Share Email Print

Proceedings Paper

Towards a computationally efficient approach for improving target tracking using grid-based methods
Author(s): Mark Silbert; Shahram Sarkani; Thomas Mazzuchi
Format Member Price Non-Member Price
PDF $14.40 $18.00
cover GOOD NEWS! Your organization subscribes to the SPIE Digital Library. You may be able to download this paper for free. Check Access

Paper Abstract

Although the Kalman filter is efficient and effective for computing state estimates of a moving target, it can produce poor results when tracking a maneuvering target. The problem is that the Kalman filter must employ large plant noise and/or large tracking gates to keep the target in track. This can result in larger errors in the state estimate as well as larger uncertainties in these estimates. To track these maneuvering targets, a better approach would be to exploit the kinematic constraints of the target to restrict the state estimates to only those where the target transition was possible. Unfortunately, the Kalman filter cannot fully capture the physical constraints of the target motion. To address this problem, several alternative approaches have been pursued including Kalman filter variants, particle filters, and gridbased filters. Although grid-based filters can be effective, it seems they have been avoided due to their perceived exponential computational requirements. A new approach for using a grid-based filter has been developed that can track targets moving in two dimensions by using a well-confined, two-dimensional grid. As a result, this grid-based approach is enormously more computationally efficient and can effectively exploit the kinematic constraints of the target. This paper describes this grid-based filter, along with the inclusion of the kinematically-constrained target motion model. The paper will then compare the tracking performance of this filter against a Kalman filter for maneuvering target scenarios. The improved target state estimations from this grid-based filter will be shown and analyzed via Monte Carlo analysis.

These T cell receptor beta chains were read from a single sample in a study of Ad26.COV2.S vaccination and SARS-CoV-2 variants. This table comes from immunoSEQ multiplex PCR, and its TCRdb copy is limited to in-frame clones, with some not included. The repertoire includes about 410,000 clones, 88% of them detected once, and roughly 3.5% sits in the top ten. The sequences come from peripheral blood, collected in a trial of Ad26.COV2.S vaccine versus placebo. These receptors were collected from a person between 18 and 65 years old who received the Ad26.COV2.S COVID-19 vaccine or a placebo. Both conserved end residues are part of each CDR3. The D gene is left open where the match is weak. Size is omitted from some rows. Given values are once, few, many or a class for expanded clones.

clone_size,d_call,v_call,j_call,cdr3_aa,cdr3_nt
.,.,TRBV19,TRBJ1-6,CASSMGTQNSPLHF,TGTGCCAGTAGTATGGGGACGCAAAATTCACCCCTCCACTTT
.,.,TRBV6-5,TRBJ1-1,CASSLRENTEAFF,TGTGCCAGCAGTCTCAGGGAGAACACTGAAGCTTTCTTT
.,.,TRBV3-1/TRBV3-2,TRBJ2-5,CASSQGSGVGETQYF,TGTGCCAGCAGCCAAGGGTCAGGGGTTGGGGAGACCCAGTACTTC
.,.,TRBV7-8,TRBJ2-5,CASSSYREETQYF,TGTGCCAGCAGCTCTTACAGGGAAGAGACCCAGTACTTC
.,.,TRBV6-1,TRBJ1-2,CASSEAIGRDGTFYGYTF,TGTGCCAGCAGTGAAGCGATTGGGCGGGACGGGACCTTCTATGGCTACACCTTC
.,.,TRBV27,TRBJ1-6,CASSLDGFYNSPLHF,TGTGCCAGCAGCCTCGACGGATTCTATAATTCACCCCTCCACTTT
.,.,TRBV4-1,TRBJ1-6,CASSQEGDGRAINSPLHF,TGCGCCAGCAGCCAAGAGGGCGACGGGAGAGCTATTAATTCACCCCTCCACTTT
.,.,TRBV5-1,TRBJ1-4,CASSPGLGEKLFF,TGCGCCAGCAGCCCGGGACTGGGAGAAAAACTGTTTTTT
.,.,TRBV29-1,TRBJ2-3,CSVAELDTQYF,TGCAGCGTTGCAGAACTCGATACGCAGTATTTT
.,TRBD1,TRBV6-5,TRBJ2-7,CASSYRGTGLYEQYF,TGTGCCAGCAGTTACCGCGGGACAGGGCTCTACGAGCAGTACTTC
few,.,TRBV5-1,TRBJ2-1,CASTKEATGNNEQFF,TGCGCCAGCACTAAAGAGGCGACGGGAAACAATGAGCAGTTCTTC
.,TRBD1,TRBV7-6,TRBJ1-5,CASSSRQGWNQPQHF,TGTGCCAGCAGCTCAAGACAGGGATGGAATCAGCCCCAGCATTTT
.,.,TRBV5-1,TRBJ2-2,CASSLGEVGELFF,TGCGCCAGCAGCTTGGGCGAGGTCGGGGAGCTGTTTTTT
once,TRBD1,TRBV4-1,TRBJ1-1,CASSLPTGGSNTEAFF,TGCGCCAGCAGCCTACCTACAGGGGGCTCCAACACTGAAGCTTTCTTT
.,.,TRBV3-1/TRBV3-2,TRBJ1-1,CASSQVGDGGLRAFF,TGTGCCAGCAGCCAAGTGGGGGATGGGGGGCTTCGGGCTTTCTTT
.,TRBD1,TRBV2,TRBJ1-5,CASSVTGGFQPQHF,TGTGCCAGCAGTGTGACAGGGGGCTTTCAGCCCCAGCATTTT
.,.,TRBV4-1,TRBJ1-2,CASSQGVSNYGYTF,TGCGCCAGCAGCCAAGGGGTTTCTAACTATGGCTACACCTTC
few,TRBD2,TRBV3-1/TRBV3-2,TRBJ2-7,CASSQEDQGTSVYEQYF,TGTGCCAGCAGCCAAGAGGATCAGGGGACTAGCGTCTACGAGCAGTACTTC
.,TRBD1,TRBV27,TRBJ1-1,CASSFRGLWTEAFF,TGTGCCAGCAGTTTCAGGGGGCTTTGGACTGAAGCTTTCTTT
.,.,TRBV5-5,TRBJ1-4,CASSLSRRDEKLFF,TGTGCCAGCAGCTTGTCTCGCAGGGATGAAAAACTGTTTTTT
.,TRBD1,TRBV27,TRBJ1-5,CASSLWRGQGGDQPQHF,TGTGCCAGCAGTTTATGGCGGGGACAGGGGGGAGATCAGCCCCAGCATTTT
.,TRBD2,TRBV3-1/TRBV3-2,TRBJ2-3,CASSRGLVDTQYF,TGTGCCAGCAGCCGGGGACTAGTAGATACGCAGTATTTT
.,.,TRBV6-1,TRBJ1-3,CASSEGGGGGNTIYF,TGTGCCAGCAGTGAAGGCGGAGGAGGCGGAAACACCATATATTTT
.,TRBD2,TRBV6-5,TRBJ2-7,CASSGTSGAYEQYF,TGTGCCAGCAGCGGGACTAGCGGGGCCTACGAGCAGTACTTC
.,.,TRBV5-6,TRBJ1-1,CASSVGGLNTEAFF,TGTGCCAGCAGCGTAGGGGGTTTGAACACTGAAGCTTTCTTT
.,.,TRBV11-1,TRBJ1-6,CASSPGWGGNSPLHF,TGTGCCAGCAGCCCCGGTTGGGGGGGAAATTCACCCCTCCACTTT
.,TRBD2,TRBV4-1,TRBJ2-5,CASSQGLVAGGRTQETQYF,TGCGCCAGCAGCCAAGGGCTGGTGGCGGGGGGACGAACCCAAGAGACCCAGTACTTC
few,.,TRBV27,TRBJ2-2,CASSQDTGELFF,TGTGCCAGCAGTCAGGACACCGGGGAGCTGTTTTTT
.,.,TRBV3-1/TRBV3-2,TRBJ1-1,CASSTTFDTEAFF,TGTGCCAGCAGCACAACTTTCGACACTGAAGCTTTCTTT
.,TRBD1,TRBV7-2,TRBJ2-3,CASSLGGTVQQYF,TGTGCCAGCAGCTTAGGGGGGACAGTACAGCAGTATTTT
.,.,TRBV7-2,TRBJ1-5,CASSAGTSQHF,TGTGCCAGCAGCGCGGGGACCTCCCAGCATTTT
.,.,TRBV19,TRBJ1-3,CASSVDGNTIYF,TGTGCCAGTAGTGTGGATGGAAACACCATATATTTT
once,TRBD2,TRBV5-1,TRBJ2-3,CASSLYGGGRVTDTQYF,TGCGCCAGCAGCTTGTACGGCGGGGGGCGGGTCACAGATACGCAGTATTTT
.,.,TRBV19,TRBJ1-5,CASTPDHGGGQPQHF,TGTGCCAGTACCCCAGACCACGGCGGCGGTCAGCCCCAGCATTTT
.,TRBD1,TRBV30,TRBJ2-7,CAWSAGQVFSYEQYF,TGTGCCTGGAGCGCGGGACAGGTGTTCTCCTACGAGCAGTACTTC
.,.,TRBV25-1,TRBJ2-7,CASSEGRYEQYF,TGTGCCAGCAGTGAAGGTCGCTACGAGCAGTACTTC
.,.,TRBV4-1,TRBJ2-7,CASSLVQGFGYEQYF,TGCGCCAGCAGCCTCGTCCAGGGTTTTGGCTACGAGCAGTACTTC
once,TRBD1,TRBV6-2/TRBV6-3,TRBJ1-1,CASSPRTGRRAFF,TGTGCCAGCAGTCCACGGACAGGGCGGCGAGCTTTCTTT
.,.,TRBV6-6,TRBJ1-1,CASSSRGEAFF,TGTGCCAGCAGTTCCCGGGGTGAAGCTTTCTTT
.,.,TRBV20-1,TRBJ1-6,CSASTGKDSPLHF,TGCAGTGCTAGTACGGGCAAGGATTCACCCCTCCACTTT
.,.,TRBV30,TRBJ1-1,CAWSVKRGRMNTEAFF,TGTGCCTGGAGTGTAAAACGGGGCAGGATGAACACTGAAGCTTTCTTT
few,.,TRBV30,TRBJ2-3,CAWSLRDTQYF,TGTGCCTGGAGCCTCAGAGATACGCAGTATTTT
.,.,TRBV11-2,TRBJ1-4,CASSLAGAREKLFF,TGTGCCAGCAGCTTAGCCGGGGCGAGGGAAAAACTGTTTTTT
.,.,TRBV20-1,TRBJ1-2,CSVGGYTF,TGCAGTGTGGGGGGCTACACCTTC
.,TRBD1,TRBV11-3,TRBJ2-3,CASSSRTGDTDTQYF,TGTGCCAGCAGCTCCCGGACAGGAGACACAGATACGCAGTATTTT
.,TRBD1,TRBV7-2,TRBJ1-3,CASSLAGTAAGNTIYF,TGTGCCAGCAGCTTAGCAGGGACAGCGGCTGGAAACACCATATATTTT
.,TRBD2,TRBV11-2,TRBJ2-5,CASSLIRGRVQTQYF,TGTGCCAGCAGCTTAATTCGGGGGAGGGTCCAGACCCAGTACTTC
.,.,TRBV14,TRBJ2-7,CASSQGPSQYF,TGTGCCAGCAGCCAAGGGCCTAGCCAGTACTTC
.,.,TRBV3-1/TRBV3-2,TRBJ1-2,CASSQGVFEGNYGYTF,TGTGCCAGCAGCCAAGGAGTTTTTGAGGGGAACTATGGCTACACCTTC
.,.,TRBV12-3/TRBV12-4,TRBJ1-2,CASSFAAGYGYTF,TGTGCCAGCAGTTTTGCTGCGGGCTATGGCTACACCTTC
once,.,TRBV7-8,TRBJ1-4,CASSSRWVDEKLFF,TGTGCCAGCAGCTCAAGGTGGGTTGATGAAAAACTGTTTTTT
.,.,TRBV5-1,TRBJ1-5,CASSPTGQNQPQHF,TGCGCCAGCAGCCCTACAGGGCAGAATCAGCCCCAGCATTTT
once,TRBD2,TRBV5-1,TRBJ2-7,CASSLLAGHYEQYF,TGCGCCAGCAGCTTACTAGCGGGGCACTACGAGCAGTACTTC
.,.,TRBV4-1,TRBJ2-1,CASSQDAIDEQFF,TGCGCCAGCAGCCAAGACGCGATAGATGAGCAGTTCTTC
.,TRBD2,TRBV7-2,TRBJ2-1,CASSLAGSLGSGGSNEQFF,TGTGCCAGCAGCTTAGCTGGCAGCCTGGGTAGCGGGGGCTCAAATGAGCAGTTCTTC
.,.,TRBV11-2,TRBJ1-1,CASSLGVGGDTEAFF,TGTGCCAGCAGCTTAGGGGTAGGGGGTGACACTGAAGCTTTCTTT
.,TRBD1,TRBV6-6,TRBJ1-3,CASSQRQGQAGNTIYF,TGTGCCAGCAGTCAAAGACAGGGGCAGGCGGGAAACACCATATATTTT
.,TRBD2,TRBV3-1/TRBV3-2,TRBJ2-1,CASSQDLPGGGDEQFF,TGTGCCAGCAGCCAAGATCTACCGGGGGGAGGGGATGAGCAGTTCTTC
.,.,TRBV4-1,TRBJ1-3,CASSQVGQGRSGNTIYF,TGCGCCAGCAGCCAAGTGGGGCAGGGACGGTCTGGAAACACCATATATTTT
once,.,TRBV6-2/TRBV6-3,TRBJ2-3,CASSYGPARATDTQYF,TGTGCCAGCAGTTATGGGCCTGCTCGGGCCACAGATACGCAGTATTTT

Paper Details

Date Published: 5 May 2011
PDF: 12 pages
Proc. SPIE 8050, Signal Processing, Sensor Fusion, and Target Recognition XX, 805004 (5 May 2011); doi: 10.1117/12.882739
Show Author Affiliations
Mark Silbert, The George Washington Univ. (United States)
NAVAIR (United States)
Shahram Sarkani, The George Washington Univ. (United States)
Thomas Mazzuchi, The George Washington Univ. (United States)

Published in SPIE Proceedings Vol. 8050:
Signal Processing, Sensor Fusion, and Target Recognition XX
Ivan Kadar, Editor(s)

© SPIE. Terms of Use
Back to Top